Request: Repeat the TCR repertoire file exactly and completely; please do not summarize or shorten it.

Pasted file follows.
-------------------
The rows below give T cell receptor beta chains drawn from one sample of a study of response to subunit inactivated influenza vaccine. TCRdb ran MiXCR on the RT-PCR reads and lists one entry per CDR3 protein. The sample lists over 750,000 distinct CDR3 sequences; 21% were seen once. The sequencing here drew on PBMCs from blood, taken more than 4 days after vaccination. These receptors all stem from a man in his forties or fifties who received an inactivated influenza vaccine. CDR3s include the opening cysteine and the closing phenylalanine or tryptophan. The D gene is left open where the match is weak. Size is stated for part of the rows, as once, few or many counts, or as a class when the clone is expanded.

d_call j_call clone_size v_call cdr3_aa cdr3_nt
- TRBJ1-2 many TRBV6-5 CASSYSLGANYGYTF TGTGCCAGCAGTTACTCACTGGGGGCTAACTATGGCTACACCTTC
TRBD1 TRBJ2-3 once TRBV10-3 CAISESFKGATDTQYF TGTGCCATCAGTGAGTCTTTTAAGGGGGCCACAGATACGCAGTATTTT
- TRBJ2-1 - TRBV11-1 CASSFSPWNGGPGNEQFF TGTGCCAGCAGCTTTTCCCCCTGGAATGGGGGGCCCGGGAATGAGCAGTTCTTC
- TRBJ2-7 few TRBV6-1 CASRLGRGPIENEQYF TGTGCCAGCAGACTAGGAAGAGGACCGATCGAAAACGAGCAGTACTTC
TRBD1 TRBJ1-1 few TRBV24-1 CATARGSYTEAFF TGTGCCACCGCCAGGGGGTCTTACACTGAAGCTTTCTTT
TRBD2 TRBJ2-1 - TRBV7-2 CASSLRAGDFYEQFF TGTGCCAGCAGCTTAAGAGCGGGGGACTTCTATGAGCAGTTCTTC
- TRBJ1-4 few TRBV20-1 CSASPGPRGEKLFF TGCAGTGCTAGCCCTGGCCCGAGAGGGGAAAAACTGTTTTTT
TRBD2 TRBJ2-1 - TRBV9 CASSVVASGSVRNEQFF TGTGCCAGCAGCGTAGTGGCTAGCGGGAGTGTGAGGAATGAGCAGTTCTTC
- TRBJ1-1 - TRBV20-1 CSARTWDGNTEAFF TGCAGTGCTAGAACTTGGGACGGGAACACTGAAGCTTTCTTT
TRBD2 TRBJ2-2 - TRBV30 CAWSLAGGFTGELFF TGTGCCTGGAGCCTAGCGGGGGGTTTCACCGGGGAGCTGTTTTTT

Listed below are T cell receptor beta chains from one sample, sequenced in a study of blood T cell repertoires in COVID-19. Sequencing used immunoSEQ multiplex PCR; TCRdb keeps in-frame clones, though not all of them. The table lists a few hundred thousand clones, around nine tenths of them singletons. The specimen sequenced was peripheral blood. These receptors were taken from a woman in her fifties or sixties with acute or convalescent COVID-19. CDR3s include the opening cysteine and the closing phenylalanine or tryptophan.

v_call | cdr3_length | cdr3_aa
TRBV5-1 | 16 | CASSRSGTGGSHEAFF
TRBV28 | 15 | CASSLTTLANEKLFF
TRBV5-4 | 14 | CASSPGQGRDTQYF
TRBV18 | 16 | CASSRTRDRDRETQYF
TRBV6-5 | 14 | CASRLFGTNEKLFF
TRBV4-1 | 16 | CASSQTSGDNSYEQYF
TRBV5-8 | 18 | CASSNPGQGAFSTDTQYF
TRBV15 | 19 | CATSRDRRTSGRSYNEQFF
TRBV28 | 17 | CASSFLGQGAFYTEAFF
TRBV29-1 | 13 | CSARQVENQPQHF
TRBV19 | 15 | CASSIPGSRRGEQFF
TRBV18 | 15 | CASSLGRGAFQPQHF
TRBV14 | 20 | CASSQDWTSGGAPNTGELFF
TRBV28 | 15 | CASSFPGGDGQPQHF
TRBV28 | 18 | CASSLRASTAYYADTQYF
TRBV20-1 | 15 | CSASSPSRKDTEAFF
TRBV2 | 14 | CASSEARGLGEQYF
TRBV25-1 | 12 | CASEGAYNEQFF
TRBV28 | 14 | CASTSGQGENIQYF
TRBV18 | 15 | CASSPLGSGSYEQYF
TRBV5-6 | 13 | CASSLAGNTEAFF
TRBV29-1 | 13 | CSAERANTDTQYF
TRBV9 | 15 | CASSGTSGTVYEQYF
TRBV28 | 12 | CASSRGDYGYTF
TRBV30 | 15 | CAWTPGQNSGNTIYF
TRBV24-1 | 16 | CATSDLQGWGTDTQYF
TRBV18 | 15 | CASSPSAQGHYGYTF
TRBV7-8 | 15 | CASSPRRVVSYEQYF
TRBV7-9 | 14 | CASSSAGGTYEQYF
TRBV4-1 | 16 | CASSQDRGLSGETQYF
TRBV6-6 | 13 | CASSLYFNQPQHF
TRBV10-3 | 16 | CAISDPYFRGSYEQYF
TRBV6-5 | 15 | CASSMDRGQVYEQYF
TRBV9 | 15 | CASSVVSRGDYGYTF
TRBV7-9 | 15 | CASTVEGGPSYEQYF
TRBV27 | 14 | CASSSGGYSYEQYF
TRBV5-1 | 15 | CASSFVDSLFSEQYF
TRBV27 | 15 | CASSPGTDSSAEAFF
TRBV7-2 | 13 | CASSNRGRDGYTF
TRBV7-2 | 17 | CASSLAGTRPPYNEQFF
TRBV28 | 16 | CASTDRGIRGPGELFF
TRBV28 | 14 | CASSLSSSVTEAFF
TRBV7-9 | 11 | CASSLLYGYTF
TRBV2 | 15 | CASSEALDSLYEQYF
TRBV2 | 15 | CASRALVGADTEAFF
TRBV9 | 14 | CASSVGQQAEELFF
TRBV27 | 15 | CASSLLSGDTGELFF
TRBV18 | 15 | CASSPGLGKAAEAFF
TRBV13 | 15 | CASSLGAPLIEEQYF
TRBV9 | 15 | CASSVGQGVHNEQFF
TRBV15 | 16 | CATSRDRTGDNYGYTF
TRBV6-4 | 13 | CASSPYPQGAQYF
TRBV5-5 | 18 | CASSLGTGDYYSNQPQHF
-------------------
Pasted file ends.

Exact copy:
The rows below give T cell receptor beta chains drawn from one sample of a study of response to subunit inactivated influenza vaccine. TCRdb ran MiXCR on the RT-PCR reads and lists one entry per CDR3 protein. The sample lists over 750,000 distinct CDR3 sequences; 21% were seen once. The sequencing here drew on PBMCs from blood, taken more than 4 days after vaccination. These receptors all stem from a man in his forties or fifties who received an inactivated influenza vaccine. CDR3s include the opening cysteine and the closing phenylalanine or tryptophan. The D gene is left open where the match is weak. Size is stated for part of the rows, as once, few or many counts, or as a class when the clone is expanded.

d_call j_call clone_size v_call cdr3_aa cdr3_nt
- TRBJ1-2 many TRBV6-5 CASSYSLGANYGYTF TGTGCCAGCAGTTACTCACTGGGGGCTAACTATGGCTACACCTTC
TRBD1 TRBJ2-3 once TRBV10-3 CAISESFKGATDTQYF TGTGCCATCAGTGAGTCTTTTAAGGGGGCCACAGATACGCAGTATTTT
- TRBJ2-1 - TRBV11-1 CASSFSPWNGGPGNEQFF TGTGCCAGCAGCTTTTCCCCCTGGAATGGGGGGCCCGGGAATGAGCAGTTCTTC
- TRBJ2-7 few TRBV6-1 CASRLGRGPIENEQYF TGTGCCAGCAGACTAGGAAGAGGACCGATCGAAAACGAGCAGTACTTC
TRBD1 TRBJ1-1 few TRBV24-1 CATARGSYTEAFF TGTGCCACCGCCAGGGGGTCTTACACTGAAGCTTTCTTT
TRBD2 TRBJ2-1 - TRBV7-2 CASSLRAGDFYEQFF TGTGCCAGCAGCTTAAGAGCGGGGGACTTCTATGAGCAGTTCTTC
- TRBJ1-4 few TRBV20-1 CSASPGPRGEKLFF TGCAGTGCTAGCCCTGGCCCGAGAGGGGAAAAACTGTTTTTT
TRBD2 TRBJ2-1 - TRBV9 CASSVVASGSVRNEQFF TGTGCCAGCAGCGTAGTGGCTAGCGGGAGTGTGAGGAATGAGCAGTTCTTC
- TRBJ1-1 - TRBV20-1 CSARTWDGNTEAFF TGCAGTGCTAGAACTTGGGACGGGAACACTGAAGCTTTCTTT
TRBD2 TRBJ2-2 - TRBV30 CAWSLAGGFTGELFF TGTGCCTGGAGCCTAGCGGGGGGTTTCACCGGGGAGCTGTTTTTT

Listed below are T cell receptor beta chains from one sample, sequenced in a study of blood T cell repertoires in COVID-19. Sequencing used immunoSEQ multiplex PCR; TCRdb keeps in-frame clones, though not all of them. The table lists a few hundred thousand clones, around nine tenths of them singletons. The specimen sequenced was peripheral blood. These receptors were taken from a woman in her fifties or sixties with acute or convalescent COVID-19. CDR3s include the opening cysteine and the closing phenylalanine or tryptophan.

v_call | cdr3_length | cdr3_aa
TRBV5-1 | 16 | CASSRSGTGGSHEAFF
TRBV28 | 15 | CASSLTTLANEKLFF
TRBV5-4 | 14 | CASSPGQGRDTQYF
TRBV18 | 16 | CASSRTRDRDRETQYF
TRBV6-5 | 14 | CASRLFGTNEKLFF
TRBV4-1 | 16 | CASSQTSGDNSYEQYF
TRBV5-8 | 18 | CASSNPGQGAFSTDTQYF
TRBV15 | 19 | CATSRDRRTSGRSYNEQFF
TRBV28 | 17 | CASSFLGQGAFYTEAFF
TRBV29-1 | 13 | CSARQVENQPQHF
TRBV19 | 15 | CASSIPGSRRGEQFF
TRBV18 | 15 | CASSLGRGAFQPQHF
TRBV14 | 20 | CASSQDWTSGGAPNTGELFF
TRBV28 | 15 | CASSFPGGDGQPQHF
TRBV28 | 18 | CASSLRASTAYYADTQYF
TRBV20-1 | 15 | CSASSPSRKDTEAFF
TRBV2 | 14 | CASSEARGLGEQYF
TRBV25-1 | 12 | CASEGAYNEQFF
TRBV28 | 14 | CASTSGQGENIQYF
TRBV18 | 15 | CASSPLGSGSYEQYF
TRBV5-6 | 13 | CASSLAGNTEAFF
TRBV29-1 | 13 | CSAERANTDTQYF
TRBV9 | 15 | CASSGTSGTVYEQYF
TRBV28 | 12 | CASSRGDYGYTF
TRBV30 | 15 | CAWTPGQNSGNTIYF
TRBV24-1 | 16 | CATSDLQGWGTDTQYF
TRBV18 | 15 | CASSPSAQGHYGYTF
TRBV7-8 | 15 | CASSPRRVVSYEQYF
TRBV7-9 | 14 | CASSSAGGTYEQYF
TRBV4-1 | 16 | CASSQDRGLSGETQYF
TRBV6-6 | 13 | CASSLYFNQPQHF
TRBV10-3 | 16 | CAISDPYFRGSYEQYF
TRBV6-5 | 15 | CASSMDRGQVYEQYF
TRBV9 | 15 | CASSVVSRGDYGYTF
TRBV7-9 | 15 | CASTVEGGPSYEQYF
TRBV27 | 14 | CASSSGGYSYEQYF
TRBV5-1 | 15 | CASSFVDSLFSEQYF
TRBV27 | 15 | CASSPGTDSSAEAFF
TRBV7-2 | 13 | CASSNRGRDGYTF
TRBV7-2 | 17 | CASSLAGTRPPYNEQFF
TRBV28 | 16 | CASTDRGIRGPGELFF
TRBV28 | 14 | CASSLSSSVTEAFF
TRBV7-9 | 11 | CASSLLYGYTF
TRBV2 | 15 | CASSEALDSLYEQYF
TRBV2 | 15 | CASRALVGADTEAFF
TRBV9 | 14 | CASSVGQQAEELFF
TRBV27 | 15 | CASSLLSGDTGELFF
TRBV18 | 15 | CASSPGLGKAAEAFF
TRBV13 | 15 | CASSLGAPLIEEQYF
TRBV9 | 15 | CASSVGQGVHNEQFF
TRBV15 | 16 | CATSRDRTGDNYGYTF
TRBV6-4 | 13 | CASSPYPQGAQYF
TRBV5-5 | 18 | CASSLGTGDYYSNQPQHF